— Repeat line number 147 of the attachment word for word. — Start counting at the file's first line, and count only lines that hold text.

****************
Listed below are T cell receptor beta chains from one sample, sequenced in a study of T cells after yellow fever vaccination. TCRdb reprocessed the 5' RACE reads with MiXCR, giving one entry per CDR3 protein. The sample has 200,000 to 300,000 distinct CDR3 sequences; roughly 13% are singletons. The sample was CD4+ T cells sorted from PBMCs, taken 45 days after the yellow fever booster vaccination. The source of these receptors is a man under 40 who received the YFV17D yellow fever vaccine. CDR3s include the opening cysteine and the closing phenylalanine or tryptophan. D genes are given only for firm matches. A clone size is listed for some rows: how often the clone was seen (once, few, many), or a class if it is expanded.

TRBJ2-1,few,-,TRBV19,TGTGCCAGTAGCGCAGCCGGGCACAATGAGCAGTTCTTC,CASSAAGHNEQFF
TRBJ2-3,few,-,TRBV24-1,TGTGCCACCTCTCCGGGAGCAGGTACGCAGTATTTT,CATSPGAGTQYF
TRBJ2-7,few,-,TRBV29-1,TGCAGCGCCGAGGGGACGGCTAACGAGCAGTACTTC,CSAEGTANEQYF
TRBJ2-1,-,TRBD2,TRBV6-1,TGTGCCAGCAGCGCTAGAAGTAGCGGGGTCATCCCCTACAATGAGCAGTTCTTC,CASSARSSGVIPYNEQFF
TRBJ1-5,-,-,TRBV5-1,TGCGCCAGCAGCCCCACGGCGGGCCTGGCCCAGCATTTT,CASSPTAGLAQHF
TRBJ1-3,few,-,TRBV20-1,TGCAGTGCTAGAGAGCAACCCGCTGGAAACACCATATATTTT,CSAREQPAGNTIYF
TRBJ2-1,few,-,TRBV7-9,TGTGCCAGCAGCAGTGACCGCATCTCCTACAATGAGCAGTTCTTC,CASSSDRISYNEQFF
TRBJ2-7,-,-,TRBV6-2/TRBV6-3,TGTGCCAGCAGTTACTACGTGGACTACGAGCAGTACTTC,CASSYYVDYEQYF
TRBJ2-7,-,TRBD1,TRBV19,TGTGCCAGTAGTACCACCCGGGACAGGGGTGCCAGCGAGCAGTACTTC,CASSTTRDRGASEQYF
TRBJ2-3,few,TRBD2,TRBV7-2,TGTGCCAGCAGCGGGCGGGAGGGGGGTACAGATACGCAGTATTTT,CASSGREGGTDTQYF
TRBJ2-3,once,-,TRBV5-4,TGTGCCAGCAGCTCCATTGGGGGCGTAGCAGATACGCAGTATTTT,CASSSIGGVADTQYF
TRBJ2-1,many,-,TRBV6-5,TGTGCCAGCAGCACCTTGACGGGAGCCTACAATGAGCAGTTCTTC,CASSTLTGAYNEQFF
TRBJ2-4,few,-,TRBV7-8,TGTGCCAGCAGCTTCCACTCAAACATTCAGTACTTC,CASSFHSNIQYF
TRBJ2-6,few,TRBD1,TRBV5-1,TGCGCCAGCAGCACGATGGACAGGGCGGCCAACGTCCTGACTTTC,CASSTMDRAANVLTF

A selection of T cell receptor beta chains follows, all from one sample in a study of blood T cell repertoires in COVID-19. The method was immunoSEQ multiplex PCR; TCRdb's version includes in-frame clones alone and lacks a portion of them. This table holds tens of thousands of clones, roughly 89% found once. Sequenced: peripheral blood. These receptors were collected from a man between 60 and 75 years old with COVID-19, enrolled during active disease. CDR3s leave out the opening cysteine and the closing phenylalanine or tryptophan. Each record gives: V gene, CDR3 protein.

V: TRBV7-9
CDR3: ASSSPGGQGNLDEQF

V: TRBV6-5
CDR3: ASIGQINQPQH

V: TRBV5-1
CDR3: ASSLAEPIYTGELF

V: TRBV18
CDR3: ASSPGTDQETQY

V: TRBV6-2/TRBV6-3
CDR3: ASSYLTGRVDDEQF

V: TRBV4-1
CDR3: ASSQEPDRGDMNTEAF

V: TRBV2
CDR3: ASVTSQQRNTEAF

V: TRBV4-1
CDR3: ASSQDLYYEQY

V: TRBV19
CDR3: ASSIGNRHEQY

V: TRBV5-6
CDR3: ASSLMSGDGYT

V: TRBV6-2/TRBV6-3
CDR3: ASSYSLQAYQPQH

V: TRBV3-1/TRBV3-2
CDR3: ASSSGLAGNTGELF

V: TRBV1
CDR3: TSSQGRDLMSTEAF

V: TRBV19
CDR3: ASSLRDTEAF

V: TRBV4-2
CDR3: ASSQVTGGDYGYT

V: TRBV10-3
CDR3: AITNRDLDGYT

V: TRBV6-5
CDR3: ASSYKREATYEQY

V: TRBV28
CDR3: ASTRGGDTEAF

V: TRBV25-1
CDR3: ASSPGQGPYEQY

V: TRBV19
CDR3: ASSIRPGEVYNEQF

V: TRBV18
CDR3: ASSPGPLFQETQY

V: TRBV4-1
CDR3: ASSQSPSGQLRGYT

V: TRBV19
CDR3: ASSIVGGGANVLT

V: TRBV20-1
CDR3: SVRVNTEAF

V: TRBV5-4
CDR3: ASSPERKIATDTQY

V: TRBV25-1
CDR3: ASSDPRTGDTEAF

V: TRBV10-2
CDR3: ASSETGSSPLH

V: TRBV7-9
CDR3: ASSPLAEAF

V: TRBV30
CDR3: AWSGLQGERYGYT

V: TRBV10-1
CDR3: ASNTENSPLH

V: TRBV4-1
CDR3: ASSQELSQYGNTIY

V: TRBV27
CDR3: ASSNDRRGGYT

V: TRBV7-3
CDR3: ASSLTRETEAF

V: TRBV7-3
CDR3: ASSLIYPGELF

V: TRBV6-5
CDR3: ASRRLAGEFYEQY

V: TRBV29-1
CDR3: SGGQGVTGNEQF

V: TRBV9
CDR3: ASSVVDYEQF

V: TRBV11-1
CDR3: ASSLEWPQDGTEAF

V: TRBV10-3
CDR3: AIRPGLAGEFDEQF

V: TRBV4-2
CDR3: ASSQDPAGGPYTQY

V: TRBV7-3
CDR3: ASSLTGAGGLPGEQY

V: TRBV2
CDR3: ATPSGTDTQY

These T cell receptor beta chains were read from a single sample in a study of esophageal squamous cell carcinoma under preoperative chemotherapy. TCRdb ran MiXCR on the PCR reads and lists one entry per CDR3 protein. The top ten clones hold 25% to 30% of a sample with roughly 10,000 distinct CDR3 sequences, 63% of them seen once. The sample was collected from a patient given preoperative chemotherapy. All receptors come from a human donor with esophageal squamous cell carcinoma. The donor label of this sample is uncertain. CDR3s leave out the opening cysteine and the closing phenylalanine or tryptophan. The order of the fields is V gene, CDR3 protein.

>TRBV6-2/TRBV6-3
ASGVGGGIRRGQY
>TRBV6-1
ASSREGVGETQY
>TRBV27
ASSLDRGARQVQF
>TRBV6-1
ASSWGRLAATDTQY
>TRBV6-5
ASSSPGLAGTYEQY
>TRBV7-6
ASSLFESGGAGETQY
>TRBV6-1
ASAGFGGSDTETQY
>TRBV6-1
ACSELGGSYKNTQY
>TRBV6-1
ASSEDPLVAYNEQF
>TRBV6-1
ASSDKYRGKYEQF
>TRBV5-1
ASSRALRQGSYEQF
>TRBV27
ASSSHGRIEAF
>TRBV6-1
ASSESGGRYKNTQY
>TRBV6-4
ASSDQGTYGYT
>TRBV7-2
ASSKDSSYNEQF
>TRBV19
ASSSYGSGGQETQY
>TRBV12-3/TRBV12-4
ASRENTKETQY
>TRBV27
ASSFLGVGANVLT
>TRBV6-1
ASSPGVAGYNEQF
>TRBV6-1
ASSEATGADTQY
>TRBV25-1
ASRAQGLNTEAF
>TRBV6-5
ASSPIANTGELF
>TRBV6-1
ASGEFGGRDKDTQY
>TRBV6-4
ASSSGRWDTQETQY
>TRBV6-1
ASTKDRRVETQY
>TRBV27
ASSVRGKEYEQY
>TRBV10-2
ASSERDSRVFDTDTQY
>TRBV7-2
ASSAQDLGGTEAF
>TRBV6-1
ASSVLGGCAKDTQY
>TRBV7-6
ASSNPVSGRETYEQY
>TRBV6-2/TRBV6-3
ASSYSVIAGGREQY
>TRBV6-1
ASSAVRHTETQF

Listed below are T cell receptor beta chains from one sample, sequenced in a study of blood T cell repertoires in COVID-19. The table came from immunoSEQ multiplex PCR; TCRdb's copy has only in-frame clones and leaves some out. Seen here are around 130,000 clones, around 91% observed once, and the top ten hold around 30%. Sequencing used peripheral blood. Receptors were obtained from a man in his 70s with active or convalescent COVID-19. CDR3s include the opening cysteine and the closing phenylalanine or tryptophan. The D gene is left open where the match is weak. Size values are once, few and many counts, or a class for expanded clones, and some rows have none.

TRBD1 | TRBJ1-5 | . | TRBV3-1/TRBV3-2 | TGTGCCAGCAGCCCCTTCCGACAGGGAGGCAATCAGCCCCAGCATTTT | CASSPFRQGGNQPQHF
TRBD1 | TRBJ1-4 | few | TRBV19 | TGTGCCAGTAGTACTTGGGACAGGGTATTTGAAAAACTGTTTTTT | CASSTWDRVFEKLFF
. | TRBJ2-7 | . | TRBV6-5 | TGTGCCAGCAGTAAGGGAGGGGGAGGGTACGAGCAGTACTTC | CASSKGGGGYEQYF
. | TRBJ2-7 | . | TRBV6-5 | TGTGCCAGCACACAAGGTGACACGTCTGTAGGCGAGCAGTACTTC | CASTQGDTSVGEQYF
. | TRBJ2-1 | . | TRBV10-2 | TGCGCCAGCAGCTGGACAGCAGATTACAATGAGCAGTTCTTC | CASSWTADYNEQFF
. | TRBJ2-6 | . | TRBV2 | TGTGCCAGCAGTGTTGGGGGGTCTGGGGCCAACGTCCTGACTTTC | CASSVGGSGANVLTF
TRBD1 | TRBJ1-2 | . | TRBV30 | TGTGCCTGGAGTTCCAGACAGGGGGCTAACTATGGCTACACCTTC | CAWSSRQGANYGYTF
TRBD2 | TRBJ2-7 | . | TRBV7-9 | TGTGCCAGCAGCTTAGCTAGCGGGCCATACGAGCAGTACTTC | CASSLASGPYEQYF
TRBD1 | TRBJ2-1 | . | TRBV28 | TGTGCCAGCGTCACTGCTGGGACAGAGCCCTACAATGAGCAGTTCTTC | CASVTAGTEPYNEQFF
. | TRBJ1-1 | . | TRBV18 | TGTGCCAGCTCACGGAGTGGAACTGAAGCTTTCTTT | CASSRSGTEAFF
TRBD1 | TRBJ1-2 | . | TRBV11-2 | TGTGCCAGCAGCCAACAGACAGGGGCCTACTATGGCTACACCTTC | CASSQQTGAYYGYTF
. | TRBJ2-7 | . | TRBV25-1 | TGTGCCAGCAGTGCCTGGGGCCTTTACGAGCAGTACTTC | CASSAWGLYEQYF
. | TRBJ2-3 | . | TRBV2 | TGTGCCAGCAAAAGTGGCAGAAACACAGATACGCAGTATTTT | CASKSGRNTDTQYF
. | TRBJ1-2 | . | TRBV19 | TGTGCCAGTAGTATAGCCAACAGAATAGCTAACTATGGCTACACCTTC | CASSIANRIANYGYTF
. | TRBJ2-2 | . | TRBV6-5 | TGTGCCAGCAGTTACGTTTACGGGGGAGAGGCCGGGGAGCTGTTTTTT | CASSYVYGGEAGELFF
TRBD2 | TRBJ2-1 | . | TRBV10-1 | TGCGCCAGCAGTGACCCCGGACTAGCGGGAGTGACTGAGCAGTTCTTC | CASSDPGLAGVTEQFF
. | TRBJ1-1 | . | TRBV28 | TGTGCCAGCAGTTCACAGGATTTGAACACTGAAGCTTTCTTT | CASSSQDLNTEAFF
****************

ASGEFGGRDKDTQY